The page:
The King of Random (author)  Beergnome1 year ago
I discharged a full 15lb tank and got 5 lbs dry ice. It seems to be a 3:1 ratio liquid CO2 to Dry Ice. I'm sure there are more efficient ways to get more, but that's what I got with the pillowcase method.
The King of Random (author)  Beergnome1 year ago
Thanks for your comment! Do you get your compressed CO2 at a good price? I plan to completely discharge my extinguisher in one go to see how much ice I get, but I doubt it will be anywhere near 28 lbs worth. It costs me $28 to fill up the tank, so it may not negate your dry ice bill after all?

I'm intrigued by your cloud chamber talk. Do you have videos?
onrust1 year ago
Oh my! This is just patch worthy.
The King of Random (author)  onrust1 year ago
Excellent .. I got it. Thanks so much!!
No worries. I try to make them worth having. Thanks for the killer post. Trust me, it will be used!
The King of Random (author)  onrust1 year ago
I can't wait to hear what you do with it :)
I doubt your close enough to "hear it" >:)
The King of Random (author)  onrust1 year ago
I understand what you're saying :)
james.m.k1 year ago
Nice. But wouldn't it be more accurate to say you're collecting C02, rather than making it?
The King of Random (author)  james.m.k1 year ago
The CO2 is already collected in the extinguisher. The claim is how to make dry ice, and I believe it is still accurate.
dphillips1 year ago
Get a piece of plastic tube 1-2" and make a wooden dowel plunger to fit.
Add in your snow and hammer it down, then push out your dry ice plug!
The King of Random (author)  dphillips1 year ago
Perfect! I may actually do that!
d1no1 year ago
I have not seen dry ice at the local Wal-Mart but I did see it at Publix. I thought it was expensive. But I admit, I don't have experience with how to use it, much is needed or how lonh it lasts.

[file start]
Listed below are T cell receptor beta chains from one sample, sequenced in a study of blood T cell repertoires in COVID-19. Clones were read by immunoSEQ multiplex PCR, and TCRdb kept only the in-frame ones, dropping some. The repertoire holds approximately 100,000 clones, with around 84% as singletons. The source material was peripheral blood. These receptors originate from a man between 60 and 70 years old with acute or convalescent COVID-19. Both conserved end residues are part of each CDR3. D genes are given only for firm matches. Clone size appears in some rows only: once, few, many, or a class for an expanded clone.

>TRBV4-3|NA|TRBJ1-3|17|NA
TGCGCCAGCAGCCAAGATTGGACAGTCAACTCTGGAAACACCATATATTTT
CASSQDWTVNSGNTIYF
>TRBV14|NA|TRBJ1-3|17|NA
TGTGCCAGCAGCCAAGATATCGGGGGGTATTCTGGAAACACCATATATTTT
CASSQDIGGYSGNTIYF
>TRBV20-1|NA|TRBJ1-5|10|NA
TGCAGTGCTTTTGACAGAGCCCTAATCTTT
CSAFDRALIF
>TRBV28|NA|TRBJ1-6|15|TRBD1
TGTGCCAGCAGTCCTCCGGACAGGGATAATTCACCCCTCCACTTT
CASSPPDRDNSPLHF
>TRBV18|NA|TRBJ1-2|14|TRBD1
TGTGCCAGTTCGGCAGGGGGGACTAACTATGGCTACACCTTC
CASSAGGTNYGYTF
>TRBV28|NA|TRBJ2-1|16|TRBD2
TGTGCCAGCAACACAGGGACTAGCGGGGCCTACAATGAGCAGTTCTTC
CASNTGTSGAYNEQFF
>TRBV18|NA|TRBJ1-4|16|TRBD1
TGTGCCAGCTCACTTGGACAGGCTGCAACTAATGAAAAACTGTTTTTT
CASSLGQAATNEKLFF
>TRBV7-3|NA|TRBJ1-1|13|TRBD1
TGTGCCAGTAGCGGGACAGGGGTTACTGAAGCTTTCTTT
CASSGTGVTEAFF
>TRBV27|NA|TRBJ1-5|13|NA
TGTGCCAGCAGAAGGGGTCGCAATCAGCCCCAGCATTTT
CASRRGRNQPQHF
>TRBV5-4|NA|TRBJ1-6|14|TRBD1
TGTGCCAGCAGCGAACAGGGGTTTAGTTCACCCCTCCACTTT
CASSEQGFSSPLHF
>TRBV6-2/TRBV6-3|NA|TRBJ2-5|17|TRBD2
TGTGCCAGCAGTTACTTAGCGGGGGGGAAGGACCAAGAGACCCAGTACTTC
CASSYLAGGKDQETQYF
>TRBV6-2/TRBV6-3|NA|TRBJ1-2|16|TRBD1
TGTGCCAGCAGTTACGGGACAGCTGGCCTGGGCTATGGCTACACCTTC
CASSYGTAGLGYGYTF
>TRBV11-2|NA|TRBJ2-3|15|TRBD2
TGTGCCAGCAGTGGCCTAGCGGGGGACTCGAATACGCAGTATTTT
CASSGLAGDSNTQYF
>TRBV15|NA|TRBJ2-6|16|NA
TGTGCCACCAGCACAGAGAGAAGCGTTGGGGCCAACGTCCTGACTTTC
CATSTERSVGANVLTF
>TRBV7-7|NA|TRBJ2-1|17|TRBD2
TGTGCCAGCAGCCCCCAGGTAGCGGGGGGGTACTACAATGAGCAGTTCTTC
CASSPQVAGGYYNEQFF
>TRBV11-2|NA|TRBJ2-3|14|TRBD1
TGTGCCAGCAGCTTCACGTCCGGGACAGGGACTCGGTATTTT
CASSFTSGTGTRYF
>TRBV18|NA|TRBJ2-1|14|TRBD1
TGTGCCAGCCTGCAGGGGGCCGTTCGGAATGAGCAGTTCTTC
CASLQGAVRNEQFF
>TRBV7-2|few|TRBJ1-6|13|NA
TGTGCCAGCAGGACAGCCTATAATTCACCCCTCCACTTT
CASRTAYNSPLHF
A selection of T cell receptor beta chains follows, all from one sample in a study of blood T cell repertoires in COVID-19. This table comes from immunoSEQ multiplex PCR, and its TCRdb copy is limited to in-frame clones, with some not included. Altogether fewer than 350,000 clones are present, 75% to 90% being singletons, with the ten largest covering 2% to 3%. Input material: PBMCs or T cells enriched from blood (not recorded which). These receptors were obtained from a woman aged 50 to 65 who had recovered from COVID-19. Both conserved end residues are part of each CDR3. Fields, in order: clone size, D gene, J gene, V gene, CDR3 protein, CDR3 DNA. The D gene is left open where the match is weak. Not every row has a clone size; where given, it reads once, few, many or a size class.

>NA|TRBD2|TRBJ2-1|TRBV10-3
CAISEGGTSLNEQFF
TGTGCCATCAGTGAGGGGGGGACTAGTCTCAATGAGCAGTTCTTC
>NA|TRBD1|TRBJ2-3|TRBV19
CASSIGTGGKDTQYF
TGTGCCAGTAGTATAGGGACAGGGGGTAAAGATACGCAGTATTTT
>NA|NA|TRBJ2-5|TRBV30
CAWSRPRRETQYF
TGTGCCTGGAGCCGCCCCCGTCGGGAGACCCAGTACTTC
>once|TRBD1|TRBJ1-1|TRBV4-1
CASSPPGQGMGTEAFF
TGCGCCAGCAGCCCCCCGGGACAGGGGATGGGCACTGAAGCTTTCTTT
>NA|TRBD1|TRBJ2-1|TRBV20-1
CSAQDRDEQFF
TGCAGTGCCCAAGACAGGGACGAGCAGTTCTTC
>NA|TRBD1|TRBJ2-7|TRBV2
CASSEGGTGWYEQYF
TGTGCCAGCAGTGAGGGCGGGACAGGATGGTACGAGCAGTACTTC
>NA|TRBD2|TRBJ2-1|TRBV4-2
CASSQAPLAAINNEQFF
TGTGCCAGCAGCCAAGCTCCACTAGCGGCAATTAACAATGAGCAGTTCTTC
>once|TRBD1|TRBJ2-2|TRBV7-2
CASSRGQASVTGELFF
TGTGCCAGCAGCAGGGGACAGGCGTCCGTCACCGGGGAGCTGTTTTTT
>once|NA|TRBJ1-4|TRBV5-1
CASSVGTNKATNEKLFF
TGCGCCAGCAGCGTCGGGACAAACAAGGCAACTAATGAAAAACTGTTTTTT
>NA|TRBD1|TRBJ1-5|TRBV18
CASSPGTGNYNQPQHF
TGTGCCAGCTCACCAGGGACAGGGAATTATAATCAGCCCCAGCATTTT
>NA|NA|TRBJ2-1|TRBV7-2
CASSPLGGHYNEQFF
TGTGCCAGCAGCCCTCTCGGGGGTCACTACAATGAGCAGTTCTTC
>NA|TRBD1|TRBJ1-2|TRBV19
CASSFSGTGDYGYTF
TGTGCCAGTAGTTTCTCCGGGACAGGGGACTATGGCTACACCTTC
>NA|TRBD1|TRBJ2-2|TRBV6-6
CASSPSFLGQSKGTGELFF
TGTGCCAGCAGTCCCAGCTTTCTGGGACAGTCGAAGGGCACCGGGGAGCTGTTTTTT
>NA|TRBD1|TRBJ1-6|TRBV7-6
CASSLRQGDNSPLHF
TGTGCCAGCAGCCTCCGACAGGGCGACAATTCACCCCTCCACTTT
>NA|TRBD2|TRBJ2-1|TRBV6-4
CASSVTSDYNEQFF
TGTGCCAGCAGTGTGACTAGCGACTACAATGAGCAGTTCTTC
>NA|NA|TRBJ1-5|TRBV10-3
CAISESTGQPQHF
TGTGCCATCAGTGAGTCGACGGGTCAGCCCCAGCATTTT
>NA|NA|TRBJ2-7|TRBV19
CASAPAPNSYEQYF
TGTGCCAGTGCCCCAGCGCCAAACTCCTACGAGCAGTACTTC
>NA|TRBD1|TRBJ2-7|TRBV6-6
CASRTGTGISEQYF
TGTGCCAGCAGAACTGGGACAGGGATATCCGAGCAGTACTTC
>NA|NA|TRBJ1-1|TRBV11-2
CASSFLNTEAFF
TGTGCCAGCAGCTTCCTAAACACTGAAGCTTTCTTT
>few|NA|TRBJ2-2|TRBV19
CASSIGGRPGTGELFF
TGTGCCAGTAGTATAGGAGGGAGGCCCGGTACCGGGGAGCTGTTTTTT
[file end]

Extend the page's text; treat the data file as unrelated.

The King of Random (author)  d1no1 year ago
In my experience it should be about $1 per lb of dry ice. Very cheap. If you're paying more than that, keep looking around.
+1
The King of Random (author)  onrust1 year ago
Thanks again!
BudBump1 year ago
A fireman can help real good with making the ice, getting the fire extinguisher (the right kind too) AND with setting you up with some hot girls for a weekend at the MOOOOOVIES!
The King of Random (author)  BudBump1 year ago
lol
Great idea. If you have the money to blow on fire extinguishers. Dry ice is a dollar or two per pound if you can find a grocery store that carries it.
In addition to being dangerously cold, concentrated CO2 poises an asphyxiation hazard in closed environments.  The expanding CO2 can literally push all the normal atmosphere out of small room. That is one of the reasons CO2 extinguishers are fairly rare these days. Best to perform these types of experiments outside.
It's true. That's why it's a little harder to breathe when you set them off. Thanks for your advice :)
like lnxusr posted dry ice is sold every where now days cheaply no need to risk harm or waste a fire extinguisher .
You mean everywhere in the world .... not just the US? Wow, I didn't know that!
The King of Random (author)  dnaman1 year ago
http://www.dryicedirectory.com
Agreed
bajablue1 year ago
omgosh!  This is the coolest (haha!) thing ever!!! ;-D
The King of Random (author)  bajablue1 year ago
Thank you! :D
d1no1 year ago
Could this possibly be done in a cost effective way?
I am in Florida where keeping food cold in coolers for picnics is a challenge.
kasssa d1no1 year ago
Check into a product called "Techni-Ice". The sheets are reusable, and can be 'recharged' by placing them in a freezer. Available on Amazon, eBay, etc. Sheets can be cut into smaller pieces. I've used these for years, and am very happy with them.
lnxusr d1no1 year ago
Have you checked for dry ice? I'm in Arkansas and my local Walmart sells it year round. It's in a small chest freezer in the customer service area. My local Brookshires has started selling it as well. It'd be pretty easy to miss - like I said it's small. I think it's blue and white, and about the size of a small 5 cubic foot chest freezer. About 2 foot by 3 foot or so.